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Slop Swap
By Marisa Helms
July 27, 2000
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There are some pretty happy pigs living in east central Minnesota. A hog farmer in Cedar feeds his animals "designer slops" as part of a recycling contract with the Mall of America. Each day, he transports almost eight tons of food waste from some very fancy restaurants. Mainstreet Radio visited the farm to see how the "slop swap" works.

ON THIS HOT, WINDY DAY near the feedlots on Kurt Johnsons' farm, the air is heavy and... sweet. Some of the pigs rest in the back of the feedlot, but most are busy at work feasting on this day's Mall of America smorgasbord.

To human eyes, it doesn't look very appetizing. It's a big, pinkish, soupy stew. But pick your favorite cliche... high on the hog... hog heaven... here they all fit and each day the menu changes.

"It's everything. It's vegetables, meat, everything that people don't eat on their plates, or kitchens or anything like that," Johnson says.

These hogs in Cedar enjoy food from some of the best restaurants in the Mall of America. (MPR Photo/Marisa Helms)

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Vegetables and meat?

"Potatoes, and onions and lettuce and steaks and lobster, and everything."

Heads of cauliflower and green peppers float to the top of this swampy heap. It looks to be about a foot deep, all right there in the feedlot. The hogs are swimming in the stuff, picking and choosing their favorites - which is just about everything. Squid is especially desired. Johnson says the only thing his pigs won't eat are orange peels. He says it's not unusual for a fight to break out over some especially delectable morsels.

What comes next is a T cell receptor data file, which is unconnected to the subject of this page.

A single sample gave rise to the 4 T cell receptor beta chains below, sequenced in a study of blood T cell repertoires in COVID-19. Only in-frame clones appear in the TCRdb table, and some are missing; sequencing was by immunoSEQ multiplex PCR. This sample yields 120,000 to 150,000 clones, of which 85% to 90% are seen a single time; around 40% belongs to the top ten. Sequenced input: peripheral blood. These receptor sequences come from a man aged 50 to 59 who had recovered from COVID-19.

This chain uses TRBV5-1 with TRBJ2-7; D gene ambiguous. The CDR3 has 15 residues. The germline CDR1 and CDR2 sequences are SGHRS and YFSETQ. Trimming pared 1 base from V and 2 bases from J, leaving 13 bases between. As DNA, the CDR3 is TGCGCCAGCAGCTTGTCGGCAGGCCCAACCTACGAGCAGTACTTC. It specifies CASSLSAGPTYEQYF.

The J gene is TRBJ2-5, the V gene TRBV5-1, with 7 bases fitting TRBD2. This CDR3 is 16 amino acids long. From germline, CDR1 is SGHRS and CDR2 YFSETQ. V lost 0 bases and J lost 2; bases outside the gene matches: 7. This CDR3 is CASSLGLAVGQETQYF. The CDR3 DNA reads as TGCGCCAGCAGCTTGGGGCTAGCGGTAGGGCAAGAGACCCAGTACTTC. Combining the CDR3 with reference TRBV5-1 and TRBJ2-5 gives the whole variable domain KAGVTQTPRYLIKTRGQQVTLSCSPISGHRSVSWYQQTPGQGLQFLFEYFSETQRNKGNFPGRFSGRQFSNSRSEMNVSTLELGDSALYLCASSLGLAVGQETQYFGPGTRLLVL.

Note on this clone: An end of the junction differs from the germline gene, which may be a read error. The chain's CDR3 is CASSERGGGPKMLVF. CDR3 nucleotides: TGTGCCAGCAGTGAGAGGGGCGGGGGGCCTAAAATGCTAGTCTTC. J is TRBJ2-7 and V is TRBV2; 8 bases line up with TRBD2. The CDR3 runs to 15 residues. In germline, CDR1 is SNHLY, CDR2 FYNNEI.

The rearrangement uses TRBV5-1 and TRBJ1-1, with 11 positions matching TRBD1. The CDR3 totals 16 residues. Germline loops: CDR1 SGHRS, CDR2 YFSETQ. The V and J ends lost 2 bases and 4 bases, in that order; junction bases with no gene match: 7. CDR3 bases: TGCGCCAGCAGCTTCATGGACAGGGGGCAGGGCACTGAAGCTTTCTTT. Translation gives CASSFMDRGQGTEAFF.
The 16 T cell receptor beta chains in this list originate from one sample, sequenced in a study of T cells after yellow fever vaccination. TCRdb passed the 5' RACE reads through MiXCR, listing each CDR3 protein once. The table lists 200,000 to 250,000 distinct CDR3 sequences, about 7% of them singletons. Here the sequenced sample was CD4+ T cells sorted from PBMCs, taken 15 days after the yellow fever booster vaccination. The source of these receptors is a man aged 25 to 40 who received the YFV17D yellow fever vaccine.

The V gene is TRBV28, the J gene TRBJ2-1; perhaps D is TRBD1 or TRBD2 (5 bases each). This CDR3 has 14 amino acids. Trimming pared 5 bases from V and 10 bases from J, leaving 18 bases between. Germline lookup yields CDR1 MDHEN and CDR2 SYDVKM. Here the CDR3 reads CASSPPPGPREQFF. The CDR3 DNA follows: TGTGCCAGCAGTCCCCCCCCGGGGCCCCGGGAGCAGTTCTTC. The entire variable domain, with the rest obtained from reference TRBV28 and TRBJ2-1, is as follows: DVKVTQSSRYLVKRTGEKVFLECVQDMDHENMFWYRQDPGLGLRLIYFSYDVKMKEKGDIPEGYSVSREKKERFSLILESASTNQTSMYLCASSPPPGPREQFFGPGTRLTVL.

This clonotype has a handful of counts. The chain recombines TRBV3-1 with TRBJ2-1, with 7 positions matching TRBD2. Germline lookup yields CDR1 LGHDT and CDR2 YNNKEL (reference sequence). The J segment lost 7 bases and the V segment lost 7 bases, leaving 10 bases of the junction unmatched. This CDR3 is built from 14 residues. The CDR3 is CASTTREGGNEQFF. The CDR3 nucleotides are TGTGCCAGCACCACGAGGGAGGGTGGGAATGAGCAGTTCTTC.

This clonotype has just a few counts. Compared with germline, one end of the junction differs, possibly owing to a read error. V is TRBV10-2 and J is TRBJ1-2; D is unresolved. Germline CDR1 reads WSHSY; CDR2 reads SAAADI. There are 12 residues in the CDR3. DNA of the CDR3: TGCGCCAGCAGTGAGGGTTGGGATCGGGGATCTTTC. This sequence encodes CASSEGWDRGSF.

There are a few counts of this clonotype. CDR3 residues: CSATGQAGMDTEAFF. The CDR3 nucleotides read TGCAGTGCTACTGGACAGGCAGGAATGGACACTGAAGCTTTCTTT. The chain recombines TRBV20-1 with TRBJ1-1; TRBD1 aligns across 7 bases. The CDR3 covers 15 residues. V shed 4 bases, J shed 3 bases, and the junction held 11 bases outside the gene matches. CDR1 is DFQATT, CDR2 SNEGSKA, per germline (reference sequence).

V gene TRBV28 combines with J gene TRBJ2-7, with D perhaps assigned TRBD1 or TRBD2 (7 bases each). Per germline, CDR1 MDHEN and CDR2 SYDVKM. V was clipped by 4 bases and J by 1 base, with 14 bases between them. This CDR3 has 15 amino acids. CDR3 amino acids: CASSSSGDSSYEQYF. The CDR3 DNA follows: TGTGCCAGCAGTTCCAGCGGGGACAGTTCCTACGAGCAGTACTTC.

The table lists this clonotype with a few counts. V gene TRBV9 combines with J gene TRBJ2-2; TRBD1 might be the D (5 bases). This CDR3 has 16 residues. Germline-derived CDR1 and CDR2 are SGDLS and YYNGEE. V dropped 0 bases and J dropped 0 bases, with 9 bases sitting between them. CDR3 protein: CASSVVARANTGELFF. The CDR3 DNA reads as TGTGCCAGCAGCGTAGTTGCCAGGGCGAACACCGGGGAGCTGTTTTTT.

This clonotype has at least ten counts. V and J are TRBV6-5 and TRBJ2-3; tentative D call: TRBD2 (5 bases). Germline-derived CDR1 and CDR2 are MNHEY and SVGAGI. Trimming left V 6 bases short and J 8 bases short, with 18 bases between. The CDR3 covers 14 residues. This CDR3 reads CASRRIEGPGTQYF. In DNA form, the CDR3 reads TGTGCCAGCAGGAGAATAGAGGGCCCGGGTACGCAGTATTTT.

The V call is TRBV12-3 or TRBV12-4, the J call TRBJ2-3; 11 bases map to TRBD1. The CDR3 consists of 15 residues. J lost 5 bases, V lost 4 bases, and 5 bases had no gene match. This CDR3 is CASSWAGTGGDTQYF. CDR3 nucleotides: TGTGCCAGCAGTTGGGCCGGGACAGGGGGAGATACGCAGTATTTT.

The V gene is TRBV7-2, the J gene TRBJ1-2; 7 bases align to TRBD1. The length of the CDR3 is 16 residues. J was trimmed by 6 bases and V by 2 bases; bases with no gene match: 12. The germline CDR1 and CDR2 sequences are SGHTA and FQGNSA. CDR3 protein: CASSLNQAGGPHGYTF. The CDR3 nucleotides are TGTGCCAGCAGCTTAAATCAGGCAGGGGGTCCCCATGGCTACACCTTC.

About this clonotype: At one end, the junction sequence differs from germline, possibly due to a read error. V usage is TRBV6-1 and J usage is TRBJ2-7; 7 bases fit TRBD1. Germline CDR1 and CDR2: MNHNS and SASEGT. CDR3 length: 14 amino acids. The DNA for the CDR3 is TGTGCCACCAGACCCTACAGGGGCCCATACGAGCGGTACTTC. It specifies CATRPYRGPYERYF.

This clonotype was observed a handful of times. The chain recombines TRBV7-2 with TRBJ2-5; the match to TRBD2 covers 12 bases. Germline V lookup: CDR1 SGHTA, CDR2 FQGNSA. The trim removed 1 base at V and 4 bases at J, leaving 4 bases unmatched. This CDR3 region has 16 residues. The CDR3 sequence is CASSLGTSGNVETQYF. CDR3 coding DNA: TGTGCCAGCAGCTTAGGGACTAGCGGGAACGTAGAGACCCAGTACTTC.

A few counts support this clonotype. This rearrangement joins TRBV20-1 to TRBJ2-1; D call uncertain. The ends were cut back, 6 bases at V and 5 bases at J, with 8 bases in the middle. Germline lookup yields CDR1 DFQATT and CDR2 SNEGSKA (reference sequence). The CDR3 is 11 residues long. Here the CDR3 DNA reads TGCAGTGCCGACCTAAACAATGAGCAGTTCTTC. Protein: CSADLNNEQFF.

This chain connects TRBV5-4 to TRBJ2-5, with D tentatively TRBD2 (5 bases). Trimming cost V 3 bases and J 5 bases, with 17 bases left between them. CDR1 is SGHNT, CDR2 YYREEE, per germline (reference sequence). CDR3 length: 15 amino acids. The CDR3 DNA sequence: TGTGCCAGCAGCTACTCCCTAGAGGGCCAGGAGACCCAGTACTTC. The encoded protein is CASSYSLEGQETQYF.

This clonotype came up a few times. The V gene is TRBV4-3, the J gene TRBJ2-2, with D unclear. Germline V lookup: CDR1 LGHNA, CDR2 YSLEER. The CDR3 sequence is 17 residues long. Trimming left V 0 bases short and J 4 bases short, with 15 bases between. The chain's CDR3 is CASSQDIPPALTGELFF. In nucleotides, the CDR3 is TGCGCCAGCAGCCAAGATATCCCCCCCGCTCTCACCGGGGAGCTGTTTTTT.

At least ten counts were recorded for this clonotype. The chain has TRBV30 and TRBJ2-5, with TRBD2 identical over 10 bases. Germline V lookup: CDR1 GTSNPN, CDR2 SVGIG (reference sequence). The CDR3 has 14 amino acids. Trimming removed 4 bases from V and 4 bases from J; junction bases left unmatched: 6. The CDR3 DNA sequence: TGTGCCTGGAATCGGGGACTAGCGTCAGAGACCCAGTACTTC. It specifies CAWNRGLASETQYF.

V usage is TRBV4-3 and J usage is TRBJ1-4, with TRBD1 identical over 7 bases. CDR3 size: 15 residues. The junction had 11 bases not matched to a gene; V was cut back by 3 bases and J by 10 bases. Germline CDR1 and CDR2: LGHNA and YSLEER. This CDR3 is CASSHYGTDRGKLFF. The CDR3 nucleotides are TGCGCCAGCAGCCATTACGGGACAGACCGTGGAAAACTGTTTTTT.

"Somebody probably had something that somebody had that wanted. Somebody had a piece of seafood or something that the other one wanted, and they get to fighting about it."

Johnson says he and his family have been recycling food waste since 1987. It's become the driving force behind the way he runs his farm - dubbed "Second Harvest Farms."

Johnson says the main benefit from recycling food waste is that he doesn't have to use his land to grow corn to feed his pigs. And it's ecologically more sound.

"You save land that way, there's less going to the landfill, or the incinerator, and it was a way for us to get feed for the hogs," Johnson said.

The Mall of America's recycling supervisor Lydell Newby contracted with Johnson about five years ago because of the farmer's committment to the "second harvest" philosophy. Newby says recycling is the best way to deal with some of the 800 tons of solid waste generated by the mall each month.

"We subsidize his gas for coming down here and getting it. And that in turn, leads to less expense for us, versus just putting it into our normal waste stream - either landfilling it or finding a way to get it to a compost center. This is actually the most economical way out of the choices," Newby said.

Newby says while not all malls have such extensive recycling programs as the Mall of America, he's often contacted by those who want to use it as their waste management model. Newby says there are also legal reasons for the country's largest shopping center to be conscious about its waste.

"Mall of America, along with other manufacturers of waste here in the Twin Cities and in the country, you're responsible for the waste you're generating. So if things are getting into landfills and things are getting into places that shouldn't be there and may contaminate places areas like that, when that gets found out years and years to come, that all comes back to the responsibility of the person who generated that waste."

Newby says he's already exceeded his goal to recycle 60 percent of the mall's waste, and will set that goal even higher.

The more food waste recyling, the better says hog farmer Kurt Johnson. He's tripling the size of his operation - to 2,500 hogs by the fall. And like his grandfather before him, Johson says he plans on staying in the hog business until he retires. He says his Mall of America-fed hogs are the happiest tail-wagging pigs in the state.